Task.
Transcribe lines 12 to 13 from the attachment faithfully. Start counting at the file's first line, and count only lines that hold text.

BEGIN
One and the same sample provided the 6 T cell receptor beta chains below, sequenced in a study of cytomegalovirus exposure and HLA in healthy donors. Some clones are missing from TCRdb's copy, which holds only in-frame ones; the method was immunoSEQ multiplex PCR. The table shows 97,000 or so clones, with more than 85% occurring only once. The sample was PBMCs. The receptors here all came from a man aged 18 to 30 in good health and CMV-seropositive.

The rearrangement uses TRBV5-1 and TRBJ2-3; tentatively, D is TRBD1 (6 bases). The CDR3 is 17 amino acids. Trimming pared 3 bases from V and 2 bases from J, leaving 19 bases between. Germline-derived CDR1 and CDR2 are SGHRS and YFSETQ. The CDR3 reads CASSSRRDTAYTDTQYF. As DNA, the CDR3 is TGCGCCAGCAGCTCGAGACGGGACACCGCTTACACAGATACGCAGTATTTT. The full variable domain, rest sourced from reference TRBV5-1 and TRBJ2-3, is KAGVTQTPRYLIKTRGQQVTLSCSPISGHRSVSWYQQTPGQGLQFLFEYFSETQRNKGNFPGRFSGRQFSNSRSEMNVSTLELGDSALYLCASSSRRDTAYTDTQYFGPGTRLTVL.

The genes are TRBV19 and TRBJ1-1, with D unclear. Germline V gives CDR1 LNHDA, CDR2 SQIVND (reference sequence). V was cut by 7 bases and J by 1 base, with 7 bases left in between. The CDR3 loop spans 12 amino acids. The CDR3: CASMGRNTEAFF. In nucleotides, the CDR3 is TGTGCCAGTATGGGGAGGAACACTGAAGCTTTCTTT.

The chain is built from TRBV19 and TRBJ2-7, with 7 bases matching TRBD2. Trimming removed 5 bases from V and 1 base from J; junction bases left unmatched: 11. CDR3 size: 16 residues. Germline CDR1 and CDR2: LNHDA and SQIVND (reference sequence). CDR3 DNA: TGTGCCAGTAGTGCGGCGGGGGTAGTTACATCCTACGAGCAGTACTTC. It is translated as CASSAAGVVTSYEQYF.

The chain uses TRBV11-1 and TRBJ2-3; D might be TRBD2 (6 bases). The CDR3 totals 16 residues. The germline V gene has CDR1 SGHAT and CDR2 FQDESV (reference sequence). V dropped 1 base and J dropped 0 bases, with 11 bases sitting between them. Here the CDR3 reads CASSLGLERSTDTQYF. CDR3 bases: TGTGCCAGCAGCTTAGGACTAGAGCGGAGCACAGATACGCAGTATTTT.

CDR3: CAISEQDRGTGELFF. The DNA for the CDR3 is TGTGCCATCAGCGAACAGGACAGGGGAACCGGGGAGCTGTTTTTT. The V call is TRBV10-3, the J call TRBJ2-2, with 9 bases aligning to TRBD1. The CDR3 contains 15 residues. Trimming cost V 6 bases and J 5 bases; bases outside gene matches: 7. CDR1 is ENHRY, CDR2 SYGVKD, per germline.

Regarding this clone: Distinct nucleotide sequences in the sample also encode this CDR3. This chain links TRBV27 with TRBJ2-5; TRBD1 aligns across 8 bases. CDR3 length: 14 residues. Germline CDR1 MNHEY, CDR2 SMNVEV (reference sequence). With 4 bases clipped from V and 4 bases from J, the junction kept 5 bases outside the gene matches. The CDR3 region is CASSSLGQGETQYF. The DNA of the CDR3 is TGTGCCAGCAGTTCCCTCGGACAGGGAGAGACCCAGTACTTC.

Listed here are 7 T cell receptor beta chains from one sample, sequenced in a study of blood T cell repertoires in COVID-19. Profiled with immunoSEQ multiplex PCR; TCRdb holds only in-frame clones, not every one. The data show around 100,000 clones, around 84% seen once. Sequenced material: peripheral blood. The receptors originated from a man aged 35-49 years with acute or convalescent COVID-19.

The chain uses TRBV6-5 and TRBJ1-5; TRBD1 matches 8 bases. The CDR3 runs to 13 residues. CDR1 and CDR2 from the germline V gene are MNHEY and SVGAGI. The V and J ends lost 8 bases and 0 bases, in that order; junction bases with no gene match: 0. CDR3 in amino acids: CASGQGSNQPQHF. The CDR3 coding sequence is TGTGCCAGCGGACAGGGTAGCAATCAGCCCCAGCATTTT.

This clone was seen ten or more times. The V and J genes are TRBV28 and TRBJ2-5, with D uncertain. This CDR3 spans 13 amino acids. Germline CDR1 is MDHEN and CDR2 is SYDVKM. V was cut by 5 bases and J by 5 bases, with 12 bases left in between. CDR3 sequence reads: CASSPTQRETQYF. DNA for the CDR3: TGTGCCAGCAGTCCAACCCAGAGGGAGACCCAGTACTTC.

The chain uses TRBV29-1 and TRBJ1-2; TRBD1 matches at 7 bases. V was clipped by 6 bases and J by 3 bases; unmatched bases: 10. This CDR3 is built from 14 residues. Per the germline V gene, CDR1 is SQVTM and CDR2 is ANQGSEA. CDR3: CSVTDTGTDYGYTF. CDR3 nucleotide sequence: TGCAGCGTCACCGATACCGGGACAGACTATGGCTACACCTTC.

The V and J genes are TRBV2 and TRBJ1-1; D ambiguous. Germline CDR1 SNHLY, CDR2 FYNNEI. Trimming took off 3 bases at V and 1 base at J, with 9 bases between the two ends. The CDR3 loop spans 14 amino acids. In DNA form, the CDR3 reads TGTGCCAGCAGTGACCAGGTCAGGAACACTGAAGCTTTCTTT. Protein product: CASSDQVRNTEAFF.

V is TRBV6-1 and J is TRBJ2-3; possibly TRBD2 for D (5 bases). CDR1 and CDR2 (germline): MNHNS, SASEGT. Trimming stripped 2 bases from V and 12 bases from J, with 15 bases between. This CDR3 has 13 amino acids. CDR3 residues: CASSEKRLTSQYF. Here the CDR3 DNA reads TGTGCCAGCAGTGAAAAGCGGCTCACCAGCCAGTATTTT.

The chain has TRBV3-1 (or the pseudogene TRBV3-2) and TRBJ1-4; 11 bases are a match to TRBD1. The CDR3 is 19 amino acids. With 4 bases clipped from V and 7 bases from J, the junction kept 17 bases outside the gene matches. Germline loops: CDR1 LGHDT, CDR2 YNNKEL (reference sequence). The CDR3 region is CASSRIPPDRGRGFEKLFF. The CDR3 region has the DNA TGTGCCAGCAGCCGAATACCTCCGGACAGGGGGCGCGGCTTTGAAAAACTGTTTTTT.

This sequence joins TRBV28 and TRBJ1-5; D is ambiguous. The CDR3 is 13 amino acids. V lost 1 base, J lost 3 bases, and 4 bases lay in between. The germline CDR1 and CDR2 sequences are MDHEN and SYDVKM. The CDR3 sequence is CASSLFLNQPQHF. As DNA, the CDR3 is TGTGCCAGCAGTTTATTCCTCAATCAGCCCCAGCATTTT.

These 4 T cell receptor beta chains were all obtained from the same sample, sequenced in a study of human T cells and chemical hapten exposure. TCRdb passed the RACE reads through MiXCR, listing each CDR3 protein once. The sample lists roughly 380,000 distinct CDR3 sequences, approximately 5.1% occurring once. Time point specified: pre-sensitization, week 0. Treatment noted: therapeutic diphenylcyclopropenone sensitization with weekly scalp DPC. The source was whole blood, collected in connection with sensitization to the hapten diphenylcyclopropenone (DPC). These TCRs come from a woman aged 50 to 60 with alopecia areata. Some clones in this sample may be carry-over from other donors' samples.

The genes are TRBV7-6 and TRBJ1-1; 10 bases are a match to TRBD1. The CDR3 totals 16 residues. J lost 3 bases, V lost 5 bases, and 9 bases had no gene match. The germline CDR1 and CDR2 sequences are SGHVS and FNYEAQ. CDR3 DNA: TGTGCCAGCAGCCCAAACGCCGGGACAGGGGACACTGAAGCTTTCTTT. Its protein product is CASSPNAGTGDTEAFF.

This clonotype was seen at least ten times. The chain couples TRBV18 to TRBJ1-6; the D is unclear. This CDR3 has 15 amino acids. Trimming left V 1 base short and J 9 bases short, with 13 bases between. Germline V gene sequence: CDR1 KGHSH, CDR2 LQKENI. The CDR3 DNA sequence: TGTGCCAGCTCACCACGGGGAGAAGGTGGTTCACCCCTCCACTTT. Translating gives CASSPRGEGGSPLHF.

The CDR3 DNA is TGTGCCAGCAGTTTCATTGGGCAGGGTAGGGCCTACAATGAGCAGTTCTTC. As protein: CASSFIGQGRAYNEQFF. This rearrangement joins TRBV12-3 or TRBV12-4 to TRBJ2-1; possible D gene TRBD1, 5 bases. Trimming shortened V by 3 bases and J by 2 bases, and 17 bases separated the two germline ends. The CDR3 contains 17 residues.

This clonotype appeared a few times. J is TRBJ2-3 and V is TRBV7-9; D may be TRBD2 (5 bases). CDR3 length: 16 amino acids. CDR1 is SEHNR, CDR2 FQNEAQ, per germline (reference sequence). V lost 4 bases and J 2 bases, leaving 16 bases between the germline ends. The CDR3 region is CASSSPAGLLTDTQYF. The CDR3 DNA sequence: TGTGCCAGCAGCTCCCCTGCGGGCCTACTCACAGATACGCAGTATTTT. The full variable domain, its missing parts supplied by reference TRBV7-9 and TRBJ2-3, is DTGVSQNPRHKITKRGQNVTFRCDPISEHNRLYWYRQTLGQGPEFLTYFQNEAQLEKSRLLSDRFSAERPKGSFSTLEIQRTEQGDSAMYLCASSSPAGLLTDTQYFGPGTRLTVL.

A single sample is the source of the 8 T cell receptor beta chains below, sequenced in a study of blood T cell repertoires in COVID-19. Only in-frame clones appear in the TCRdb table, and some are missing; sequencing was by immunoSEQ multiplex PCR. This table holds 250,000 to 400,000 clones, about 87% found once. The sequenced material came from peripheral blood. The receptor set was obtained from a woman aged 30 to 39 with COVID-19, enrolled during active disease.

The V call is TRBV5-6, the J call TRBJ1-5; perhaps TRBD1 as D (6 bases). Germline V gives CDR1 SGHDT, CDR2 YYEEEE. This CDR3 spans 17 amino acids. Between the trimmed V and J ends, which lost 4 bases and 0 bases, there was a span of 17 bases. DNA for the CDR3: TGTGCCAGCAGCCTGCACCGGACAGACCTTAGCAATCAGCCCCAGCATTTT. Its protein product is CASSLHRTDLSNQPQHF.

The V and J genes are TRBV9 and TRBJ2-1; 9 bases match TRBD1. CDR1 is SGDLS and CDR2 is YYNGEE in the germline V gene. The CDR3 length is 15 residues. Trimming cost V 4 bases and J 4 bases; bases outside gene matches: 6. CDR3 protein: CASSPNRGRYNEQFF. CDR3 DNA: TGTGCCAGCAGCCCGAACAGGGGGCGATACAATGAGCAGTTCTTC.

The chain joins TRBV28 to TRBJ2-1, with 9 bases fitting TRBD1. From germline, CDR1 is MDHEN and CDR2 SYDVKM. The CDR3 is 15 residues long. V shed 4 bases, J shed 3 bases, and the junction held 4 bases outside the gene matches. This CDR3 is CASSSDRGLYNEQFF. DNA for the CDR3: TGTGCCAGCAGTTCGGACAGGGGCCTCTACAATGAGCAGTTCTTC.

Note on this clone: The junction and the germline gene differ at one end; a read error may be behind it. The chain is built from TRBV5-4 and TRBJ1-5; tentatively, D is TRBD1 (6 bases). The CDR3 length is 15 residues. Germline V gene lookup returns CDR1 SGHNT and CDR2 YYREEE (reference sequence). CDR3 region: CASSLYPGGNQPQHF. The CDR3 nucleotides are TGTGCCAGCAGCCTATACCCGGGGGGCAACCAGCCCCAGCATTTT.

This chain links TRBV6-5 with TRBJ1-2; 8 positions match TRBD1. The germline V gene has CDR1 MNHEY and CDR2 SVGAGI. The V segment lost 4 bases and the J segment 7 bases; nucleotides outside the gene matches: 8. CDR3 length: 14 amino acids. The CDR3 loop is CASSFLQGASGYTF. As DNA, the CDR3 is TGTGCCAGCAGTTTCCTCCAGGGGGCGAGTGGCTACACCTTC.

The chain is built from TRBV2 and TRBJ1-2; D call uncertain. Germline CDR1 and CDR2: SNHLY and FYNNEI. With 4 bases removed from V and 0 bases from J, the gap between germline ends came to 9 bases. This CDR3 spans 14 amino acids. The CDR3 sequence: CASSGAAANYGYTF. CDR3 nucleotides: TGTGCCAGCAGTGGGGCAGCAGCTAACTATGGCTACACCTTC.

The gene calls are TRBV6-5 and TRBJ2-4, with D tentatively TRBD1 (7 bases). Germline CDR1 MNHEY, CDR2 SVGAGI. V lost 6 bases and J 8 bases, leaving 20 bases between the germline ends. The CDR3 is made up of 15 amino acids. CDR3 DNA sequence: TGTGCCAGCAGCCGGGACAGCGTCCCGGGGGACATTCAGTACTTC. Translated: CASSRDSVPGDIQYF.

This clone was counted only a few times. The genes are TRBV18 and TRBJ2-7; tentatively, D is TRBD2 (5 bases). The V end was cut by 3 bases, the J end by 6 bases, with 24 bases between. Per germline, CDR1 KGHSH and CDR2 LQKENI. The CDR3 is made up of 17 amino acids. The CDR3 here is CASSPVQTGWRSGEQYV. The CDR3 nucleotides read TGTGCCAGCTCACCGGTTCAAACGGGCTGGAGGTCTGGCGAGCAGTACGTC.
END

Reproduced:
The V and J genes are TRBV2 and TRBJ1-1; D ambiguous. Germline CDR1 SNHLY, CDR2 FYNNEI. Trimming took off 3 bases at V and 1 base at J, with 9 bases between the two ends. The CDR3 loop spans 14 amino acids. In DNA form, the CDR3 reads TGTGCCAGCAGTGACCAGGTCAGGAACACTGAAGCTTTCTTT. Protein product: CASSDQVRNTEAFF.

V is TRBV6-1 and J is TRBJ2-3; possibly TRBD2 for D (5 bases). CDR1 and CDR2 (germline): MNHNS, SASEGT. Trimming stripped 2 bases from V and 12 bases from J, with 15 bases between. This CDR3 has 13 amino acids. CDR3 residues: CASSEKRLTSQYF. Here the CDR3 DNA reads TGTGCCAGCAGTGAAAAGCGGCTCACCAGCCAGTATTTT.